Zinke defended the administration's budget, saying that while the department will continue to emphasize energy development, the priorities this year revolve around "conservation, infrastructure and reorganization."
The proposal would reduce land acquisition funding to $8 million — from the current spending level of $400 million and the fiscal 2018 request of $154 million — and "would instead focus available discretionary funds on investing in and maintaining existing national parks, refuges and public lands."
The budget blueprint, like the administration's infrastructure plan, proposes a "public lands infrastructure fund" that would provide up to $18 billion over a decade, which Zinke today called "a legislative priority."
The money would be "derived from 50 percent of incremental energy leasing receipts over 2018 budget projections," according to the budget plan. The proposal also highlights Interior's role in streamlining the environmental permitting process, which the White House wants to cut back to two years.
That request also includes $17.5 million to jump-start Zinke's ambitious reorganization plan for the department.
Zinke has proposed dividing the department's various bureaus into 13 geographic regions across the country based on watershed and other natural resource boundary lines. The change is intended to improve agency collaboration and efficiency by shifting more authority from Washington to communities out West, where the government owns huge swaths of land.
As part of those management reforms, the department "is continuing to evaluate the advantages and disadvantages of [the Bureau of Ocean Energy Management] and [the Bureau of Safety and Environmental Enforcement] being separate organizations, with the understanding that revenue collection activities need to be separate from safety," Zinke said during the hearing.
The Interior secretary said the reorganization plan revolves around improving permitting and access to recreation. He said the department hasn't yet determined which areas out West could end up as new hubs, but that it will identify three locations in Western regions where "entry-level" Interior employees can enjoy a "good quality of life."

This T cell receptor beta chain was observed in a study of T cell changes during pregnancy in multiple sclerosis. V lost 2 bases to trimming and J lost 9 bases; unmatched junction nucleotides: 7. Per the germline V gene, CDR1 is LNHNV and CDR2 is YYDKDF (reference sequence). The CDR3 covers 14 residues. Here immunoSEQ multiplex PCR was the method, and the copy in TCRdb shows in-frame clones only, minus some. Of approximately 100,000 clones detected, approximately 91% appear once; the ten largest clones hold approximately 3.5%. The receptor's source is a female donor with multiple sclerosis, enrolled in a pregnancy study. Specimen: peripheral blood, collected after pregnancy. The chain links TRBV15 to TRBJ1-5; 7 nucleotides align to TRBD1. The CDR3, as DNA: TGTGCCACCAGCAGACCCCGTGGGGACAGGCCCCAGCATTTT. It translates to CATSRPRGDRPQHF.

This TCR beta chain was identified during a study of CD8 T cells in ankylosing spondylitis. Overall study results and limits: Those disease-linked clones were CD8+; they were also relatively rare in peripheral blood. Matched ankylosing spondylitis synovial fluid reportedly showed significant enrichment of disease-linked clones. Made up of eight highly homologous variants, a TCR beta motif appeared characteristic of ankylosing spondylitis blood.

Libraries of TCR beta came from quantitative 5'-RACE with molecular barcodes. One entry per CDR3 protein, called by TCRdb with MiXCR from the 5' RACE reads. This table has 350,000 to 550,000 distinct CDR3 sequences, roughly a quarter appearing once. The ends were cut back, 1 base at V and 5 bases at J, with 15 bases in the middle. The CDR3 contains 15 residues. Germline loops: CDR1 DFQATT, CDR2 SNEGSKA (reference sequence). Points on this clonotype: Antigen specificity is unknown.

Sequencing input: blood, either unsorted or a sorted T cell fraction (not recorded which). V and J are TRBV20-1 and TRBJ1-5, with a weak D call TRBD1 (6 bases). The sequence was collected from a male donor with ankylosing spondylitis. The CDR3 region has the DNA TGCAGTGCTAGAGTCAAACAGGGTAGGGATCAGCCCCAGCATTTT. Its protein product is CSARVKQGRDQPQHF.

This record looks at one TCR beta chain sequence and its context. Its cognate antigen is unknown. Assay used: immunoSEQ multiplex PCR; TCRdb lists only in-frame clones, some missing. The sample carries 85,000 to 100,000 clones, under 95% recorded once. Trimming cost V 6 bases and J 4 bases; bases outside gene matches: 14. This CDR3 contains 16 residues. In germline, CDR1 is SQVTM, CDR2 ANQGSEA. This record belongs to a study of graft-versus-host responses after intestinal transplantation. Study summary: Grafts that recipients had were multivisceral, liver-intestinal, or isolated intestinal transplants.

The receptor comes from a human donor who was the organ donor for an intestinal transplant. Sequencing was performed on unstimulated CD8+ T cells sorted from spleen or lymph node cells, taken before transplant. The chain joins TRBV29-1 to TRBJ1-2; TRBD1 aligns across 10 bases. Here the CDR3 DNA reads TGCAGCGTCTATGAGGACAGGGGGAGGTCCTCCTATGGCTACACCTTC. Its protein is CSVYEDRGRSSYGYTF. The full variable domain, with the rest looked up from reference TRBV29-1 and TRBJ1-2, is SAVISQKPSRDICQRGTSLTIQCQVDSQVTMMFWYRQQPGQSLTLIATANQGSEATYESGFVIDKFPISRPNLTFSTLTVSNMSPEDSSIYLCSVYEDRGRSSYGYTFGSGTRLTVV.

Zinke received a much warmer reception from Republicans.
"While I do not agree with everything in this request, I think it's fair to say it is a lot better than what we have seen in many recent years, and I thank you for that," said Murkowski. "It focuses on taking care of the lands the federal government already owns, rather than continuing to buy more."
Zinke told lawmakers that he put "everything on" the table related to potential offshore drilling "so we can have a dialogue" and take certain places off "as appropriate."
The secretary has taken a lot of heat for tweeting earlier this year that Florida is "off the table" when it comes to future oil and gas drilling in the areas where a current moratorium is in effect. But he reiterated today that everything is still part of the equation right now.
Still, Zinke said he knew "where every state stood" on the proposal, and that opposition — as well as the potential for oil and gas — in certain places will be taken into account in the final analysis.
He said the next phase of the plan will be unveiled probably in "late fall."